My Favorite Movies – Little Miss Sunshine (2006)

17 Apr

By Tanner Smith

What makes a winner and what makes a loser? Who is anyone to decide that anyway?

Co-directed by Jonathan Dayton & Valerie Faris, who would go on to make Ruby Sparks (a film in my top-20), “Little Miss Sunshine” is about characters in a win-or-lose situation. What they learn along the way is that the ultimate resolution doesn’t matter as much as the hard work it took to get there.

We have Richard Hoover (Greg Kinnear), a type-A personality who strives to be a motivational speaker and sell a book about his own “9 steps to winning.” He’s married to Sheryl (Toni Collette), an overworked mother to teenaged Dwayne (Paul Dano) and 7-year-old Olive (Abigail Breslin). Dwayne reads Nietzsche and has taken a vow of silence to prepare himself for the flight academy. And it’s Olive’s obsession with beauty contests that sets the story forward, as she earns a spot in a girls’ beauty pageant called Little Miss Sunshine in Redondo Beach, California. So, the family, which also includes suicidal Proust scholar Frank (Sheryl’s brother, played by Steve Carell) and Richard’s profane, heroin-snorting father (Alan Arkin), has to drive from Albuquerque, New Mexico to Redondo Beach in two days in order for Olive to compete. Their VW bus might not survive the trip…

Being a road movie, the symbolism is obvious–the journey is more eye-opening than the destination itself. Richard gets harsh news about his book sales, forcing him to reevaluate his own values. Frank copes with having attempted suicide and wonders what to do next as an unemployed Proust scholar. Dwayne learns something about himself that completely shatters his own world. Many of these well-defined characters have their own little thing to get through, and it’s through Grandpa, who is unorthodox but still more experienced than the others, that they learn that they don’t have to do it alone. With the right support and effort, there is satisfaction in the outcome, win or lose.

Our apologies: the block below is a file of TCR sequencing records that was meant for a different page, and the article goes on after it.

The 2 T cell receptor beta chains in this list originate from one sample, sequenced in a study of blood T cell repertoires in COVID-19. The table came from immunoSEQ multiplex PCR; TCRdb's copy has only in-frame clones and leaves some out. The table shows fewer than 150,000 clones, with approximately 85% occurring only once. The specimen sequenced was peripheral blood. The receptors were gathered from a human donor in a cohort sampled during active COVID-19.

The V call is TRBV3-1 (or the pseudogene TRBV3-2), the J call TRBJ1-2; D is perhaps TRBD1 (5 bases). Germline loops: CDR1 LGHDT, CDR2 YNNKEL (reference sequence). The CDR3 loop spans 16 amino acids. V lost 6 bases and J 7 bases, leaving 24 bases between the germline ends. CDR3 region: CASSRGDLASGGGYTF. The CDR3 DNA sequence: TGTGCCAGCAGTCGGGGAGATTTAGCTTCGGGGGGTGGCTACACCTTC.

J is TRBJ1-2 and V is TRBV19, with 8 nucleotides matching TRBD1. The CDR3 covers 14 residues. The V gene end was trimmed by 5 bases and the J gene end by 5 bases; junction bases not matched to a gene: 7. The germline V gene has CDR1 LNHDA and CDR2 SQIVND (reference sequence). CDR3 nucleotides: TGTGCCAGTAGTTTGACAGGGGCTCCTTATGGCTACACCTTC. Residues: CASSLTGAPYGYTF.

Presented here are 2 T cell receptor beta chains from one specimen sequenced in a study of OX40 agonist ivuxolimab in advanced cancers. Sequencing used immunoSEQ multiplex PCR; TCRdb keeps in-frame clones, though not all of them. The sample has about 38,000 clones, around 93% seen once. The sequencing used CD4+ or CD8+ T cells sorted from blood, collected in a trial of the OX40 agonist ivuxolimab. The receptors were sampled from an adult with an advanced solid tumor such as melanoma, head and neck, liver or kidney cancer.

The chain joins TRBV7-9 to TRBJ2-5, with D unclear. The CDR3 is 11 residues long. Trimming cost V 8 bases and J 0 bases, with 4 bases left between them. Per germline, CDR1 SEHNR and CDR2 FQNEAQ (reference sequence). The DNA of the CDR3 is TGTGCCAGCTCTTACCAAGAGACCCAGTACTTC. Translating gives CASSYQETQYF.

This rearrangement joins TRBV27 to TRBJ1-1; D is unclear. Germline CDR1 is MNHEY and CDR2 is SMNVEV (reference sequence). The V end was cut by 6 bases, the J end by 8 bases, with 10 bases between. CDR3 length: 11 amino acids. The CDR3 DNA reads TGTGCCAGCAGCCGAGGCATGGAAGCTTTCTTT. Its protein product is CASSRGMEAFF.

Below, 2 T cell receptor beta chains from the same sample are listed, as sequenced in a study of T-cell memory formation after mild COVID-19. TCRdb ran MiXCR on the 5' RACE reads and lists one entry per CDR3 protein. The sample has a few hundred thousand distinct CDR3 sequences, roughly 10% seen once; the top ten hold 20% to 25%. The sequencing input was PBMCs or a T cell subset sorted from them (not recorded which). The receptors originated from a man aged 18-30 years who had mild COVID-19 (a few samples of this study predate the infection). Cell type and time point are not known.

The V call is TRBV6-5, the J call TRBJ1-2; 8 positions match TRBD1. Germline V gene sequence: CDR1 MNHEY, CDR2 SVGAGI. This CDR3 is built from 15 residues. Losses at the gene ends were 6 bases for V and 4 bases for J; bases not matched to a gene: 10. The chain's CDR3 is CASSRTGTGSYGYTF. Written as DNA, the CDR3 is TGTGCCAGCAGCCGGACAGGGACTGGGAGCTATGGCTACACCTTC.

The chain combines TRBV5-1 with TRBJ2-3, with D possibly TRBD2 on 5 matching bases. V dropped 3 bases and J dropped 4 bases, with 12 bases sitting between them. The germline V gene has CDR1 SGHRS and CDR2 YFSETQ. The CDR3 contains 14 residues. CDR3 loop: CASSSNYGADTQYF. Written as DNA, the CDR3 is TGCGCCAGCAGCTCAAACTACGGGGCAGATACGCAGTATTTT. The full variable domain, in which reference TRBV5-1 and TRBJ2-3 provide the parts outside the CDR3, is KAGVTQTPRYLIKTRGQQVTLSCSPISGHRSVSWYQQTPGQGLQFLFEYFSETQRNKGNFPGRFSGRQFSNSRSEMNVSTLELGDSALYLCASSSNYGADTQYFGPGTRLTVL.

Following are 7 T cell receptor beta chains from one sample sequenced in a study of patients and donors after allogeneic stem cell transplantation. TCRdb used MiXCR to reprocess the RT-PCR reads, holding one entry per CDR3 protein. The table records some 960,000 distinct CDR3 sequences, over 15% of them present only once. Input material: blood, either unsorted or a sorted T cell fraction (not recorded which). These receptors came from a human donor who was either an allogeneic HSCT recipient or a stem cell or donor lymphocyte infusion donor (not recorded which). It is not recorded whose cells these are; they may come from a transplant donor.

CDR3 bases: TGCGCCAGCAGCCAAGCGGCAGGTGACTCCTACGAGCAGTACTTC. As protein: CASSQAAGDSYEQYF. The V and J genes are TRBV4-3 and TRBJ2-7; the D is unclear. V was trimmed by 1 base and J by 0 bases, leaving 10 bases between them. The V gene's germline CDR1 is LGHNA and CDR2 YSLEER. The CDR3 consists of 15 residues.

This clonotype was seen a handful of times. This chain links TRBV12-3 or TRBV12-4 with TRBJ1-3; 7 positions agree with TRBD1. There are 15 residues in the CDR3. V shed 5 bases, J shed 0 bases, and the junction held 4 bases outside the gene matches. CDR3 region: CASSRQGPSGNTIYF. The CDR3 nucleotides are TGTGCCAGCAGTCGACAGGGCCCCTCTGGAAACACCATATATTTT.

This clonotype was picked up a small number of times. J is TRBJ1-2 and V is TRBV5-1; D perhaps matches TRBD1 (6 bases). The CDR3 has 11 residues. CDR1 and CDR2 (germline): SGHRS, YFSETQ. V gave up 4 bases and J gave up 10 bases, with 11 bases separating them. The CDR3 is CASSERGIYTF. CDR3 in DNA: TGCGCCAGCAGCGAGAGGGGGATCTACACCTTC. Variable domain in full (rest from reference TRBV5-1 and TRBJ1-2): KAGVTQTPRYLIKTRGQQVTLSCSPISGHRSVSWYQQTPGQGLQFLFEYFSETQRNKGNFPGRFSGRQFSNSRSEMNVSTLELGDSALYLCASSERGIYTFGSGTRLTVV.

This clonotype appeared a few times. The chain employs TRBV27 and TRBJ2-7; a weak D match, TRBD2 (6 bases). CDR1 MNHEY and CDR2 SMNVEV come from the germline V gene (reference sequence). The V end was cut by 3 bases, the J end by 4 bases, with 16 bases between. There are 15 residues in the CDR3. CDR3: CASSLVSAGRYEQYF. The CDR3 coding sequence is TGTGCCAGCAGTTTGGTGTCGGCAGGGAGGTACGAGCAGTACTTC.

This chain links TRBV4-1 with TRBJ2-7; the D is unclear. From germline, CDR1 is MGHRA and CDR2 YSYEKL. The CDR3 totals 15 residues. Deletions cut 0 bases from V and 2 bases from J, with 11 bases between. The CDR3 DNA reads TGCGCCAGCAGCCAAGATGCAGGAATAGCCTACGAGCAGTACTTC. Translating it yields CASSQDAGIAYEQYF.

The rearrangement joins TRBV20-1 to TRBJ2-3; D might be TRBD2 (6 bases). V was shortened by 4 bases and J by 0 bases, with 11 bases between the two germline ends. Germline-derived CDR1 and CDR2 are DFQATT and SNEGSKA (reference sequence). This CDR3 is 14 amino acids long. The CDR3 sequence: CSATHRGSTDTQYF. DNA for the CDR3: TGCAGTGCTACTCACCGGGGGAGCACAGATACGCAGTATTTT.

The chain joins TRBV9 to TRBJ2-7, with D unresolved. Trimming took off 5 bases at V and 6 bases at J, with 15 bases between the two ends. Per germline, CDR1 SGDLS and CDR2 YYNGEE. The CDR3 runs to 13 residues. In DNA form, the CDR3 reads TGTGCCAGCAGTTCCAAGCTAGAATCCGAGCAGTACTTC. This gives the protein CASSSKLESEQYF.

An effective piece of symbolism is in the form of the bus, which has a shot clutch. The only way to get it going is for everyone to push it together to start it.

As moving and effective as its overall meaning is, “Little Miss Sunshine” is also hilarious in the ways it pushes these characters along their journey, such as a sequence that recalls “Weekend at Bernie’s” and a show-stopping encounter with a patrol cop. The screenplay by Michael Arndt is great at balancing comedy and drama–if there’s anything more important than a comedy that can make you laugh, it’s one that can make you feel. And with characters as colorful as these, it’s easy to feel something for them.

This film tells us that it’s not about what we achieve but how we behave in attempting to achieve it. And if you disagree with what society declares a winner or loser, well…screw ’em. What do they know anyway?

Now…I HAVE to talk about the final act, in which they get to the Little Miss Sunshine contest and are totally unnerved and disgusted by who/what Olive is sharing the stage with. I worked as a PA for the reality TV show “Toddlers & Tiaras” once, and I can tell you that the horrified reactions of most of the characters during this totally unpleasant experience in the final act of this film are very accurate. Every time I rewatch the film, it’s a truly uncomfortable sequence…but it’s totally worth it to get to the ultimate (and hilarious) payoff, which is basically a great big middle finger to those kinds of beauty contests!

Actually, no–it’s TWQ middle fingers! One isn’t enough.

God bless you, you little indie film that could (and did). And I salute you for making me believe that it’s OK just to be OK.

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